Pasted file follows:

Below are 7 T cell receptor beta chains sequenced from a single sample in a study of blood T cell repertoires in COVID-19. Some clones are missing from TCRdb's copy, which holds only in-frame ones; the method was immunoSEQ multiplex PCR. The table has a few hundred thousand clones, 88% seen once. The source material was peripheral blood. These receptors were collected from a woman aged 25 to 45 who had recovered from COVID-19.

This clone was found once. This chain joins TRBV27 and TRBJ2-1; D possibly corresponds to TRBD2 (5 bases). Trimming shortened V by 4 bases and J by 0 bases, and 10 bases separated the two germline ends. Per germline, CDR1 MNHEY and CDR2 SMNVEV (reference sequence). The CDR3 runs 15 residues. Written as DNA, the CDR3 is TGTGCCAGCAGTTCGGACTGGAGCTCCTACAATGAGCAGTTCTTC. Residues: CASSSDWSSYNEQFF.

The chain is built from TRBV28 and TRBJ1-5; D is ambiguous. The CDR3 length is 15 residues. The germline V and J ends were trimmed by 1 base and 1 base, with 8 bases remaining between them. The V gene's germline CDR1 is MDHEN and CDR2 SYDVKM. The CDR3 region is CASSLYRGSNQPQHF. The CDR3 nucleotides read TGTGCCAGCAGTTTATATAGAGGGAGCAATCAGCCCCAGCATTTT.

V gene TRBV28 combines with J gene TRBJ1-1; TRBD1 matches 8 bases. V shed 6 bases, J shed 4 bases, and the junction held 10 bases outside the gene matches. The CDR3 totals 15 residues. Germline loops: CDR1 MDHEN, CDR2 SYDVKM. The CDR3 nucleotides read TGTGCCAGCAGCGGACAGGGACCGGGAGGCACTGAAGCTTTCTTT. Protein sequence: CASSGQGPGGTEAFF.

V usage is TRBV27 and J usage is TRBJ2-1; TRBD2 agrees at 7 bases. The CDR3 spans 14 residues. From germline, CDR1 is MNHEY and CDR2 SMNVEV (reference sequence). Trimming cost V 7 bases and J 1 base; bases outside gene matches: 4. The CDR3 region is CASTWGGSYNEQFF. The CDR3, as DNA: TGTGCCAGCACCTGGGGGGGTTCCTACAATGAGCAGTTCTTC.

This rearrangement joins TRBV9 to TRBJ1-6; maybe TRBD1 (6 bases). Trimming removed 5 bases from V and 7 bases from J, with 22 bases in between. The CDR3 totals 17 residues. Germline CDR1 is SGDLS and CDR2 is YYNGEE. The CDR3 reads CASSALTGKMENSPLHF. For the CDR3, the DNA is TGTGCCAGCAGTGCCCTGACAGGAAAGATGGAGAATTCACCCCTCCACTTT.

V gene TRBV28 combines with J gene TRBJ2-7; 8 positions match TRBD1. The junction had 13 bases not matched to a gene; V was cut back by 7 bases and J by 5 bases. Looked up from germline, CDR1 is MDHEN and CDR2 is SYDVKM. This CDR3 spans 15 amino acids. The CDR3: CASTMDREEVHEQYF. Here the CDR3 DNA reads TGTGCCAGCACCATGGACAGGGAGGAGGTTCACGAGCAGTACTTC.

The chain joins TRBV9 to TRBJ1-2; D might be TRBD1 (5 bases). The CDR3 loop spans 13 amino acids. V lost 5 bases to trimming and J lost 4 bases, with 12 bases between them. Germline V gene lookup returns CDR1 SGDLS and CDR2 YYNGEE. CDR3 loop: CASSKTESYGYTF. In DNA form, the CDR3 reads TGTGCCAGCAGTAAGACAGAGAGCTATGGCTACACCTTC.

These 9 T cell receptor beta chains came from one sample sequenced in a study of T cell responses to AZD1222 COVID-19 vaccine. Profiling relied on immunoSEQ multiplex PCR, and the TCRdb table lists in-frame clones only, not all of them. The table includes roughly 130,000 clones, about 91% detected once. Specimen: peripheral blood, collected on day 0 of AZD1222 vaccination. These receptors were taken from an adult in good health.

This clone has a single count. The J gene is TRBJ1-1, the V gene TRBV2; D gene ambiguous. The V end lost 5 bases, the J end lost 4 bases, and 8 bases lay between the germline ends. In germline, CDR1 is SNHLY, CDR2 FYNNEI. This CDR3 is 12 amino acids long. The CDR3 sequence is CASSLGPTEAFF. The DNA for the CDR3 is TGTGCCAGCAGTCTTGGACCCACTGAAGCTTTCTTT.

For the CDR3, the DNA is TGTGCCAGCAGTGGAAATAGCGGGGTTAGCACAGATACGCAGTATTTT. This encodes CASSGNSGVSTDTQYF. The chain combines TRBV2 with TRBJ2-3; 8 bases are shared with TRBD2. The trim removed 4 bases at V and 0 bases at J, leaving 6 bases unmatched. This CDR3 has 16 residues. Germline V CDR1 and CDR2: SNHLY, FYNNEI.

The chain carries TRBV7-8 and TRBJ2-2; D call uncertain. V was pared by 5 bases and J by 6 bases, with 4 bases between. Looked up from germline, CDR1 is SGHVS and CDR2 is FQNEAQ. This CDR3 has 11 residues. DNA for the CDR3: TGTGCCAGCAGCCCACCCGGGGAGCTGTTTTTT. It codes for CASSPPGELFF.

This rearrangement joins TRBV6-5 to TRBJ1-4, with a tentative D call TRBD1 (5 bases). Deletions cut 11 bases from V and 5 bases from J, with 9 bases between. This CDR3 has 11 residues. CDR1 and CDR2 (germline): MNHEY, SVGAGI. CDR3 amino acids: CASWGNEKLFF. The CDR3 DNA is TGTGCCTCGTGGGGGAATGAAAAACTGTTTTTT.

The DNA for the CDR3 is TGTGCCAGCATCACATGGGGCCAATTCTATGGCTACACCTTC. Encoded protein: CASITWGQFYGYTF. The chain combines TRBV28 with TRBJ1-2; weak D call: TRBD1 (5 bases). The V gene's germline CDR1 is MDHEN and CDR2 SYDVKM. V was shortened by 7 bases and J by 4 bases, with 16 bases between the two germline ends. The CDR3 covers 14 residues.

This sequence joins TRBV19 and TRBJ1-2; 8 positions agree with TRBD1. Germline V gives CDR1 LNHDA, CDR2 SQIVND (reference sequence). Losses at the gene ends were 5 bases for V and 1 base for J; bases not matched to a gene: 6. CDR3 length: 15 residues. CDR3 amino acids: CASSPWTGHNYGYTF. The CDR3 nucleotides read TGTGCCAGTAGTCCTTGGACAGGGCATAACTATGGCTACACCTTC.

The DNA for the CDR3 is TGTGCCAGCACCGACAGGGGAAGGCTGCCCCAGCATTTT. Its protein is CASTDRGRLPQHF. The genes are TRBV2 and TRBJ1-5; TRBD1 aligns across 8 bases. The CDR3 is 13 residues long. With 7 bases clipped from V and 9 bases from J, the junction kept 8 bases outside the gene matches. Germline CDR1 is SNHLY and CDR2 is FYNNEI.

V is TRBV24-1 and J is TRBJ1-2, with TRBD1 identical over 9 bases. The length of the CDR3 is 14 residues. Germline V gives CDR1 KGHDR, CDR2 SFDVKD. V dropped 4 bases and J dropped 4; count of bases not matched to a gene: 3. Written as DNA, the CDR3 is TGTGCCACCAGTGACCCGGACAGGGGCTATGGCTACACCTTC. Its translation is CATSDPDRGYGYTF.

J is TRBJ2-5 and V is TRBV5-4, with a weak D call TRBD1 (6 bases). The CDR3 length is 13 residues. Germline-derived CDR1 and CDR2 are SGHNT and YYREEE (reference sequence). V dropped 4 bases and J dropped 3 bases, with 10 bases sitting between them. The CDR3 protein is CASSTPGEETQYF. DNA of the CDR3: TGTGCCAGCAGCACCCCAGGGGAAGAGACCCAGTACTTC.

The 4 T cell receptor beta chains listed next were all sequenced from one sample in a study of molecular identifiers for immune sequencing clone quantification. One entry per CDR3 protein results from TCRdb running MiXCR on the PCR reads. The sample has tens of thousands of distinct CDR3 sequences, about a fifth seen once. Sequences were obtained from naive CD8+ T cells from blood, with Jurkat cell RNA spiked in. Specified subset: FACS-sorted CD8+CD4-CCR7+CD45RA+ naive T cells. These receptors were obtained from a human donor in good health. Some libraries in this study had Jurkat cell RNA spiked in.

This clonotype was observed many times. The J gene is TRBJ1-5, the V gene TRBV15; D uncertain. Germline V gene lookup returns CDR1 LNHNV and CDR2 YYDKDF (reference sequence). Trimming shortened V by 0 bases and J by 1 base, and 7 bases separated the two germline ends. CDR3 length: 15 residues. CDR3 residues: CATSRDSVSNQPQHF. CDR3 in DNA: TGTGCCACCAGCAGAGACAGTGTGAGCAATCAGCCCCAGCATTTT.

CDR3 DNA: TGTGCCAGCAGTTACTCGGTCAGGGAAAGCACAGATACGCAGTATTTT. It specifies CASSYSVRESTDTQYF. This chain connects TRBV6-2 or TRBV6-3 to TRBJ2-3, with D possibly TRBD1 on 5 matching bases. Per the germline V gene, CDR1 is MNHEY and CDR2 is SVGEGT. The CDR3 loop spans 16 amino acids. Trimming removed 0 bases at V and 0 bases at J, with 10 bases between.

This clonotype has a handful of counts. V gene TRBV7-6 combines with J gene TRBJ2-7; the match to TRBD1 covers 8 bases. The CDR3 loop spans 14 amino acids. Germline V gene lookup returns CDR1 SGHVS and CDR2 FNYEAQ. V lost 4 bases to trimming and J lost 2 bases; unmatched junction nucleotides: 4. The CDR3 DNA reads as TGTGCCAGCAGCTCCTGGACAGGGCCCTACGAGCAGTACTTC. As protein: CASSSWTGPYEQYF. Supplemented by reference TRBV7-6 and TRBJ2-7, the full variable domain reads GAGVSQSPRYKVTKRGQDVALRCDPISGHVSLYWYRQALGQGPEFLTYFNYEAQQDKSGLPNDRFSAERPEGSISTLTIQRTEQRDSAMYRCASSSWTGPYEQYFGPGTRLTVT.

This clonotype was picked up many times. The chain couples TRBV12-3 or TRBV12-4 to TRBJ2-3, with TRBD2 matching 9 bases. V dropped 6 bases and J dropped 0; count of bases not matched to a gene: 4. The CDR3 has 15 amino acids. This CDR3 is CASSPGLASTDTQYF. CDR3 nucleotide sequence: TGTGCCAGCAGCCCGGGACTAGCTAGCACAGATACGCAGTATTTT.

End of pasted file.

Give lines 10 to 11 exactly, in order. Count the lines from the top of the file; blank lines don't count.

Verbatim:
This clone has a single count. The J gene is TRBJ1-1, the V gene TRBV2; D gene ambiguous. The V end lost 5 bases, the J end lost 4 bases, and 8 bases lay between the germline ends. In germline, CDR1 is SNHLY, CDR2 FYNNEI. This CDR3 is 12 amino acids long. The CDR3 sequence is CASSLGPTEAFF. The DNA for the CDR3 is TGTGCCAGCAGTCTTGGACCCACTGAAGCTTTCTTT.

For the CDR3, the DNA is TGTGCCAGCAGTGGAAATAGCGGGGTTAGCACAGATACGCAGTATTTT. This encodes CASSGNSGVSTDTQYF. The chain combines TRBV2 with TRBJ2-3; 8 bases are shared with TRBD2. The trim removed 4 bases at V and 0 bases at J, leaving 6 bases unmatched. This CDR3 has 16 residues. Germline V CDR1 and CDR2: SNHLY, FYNNEI.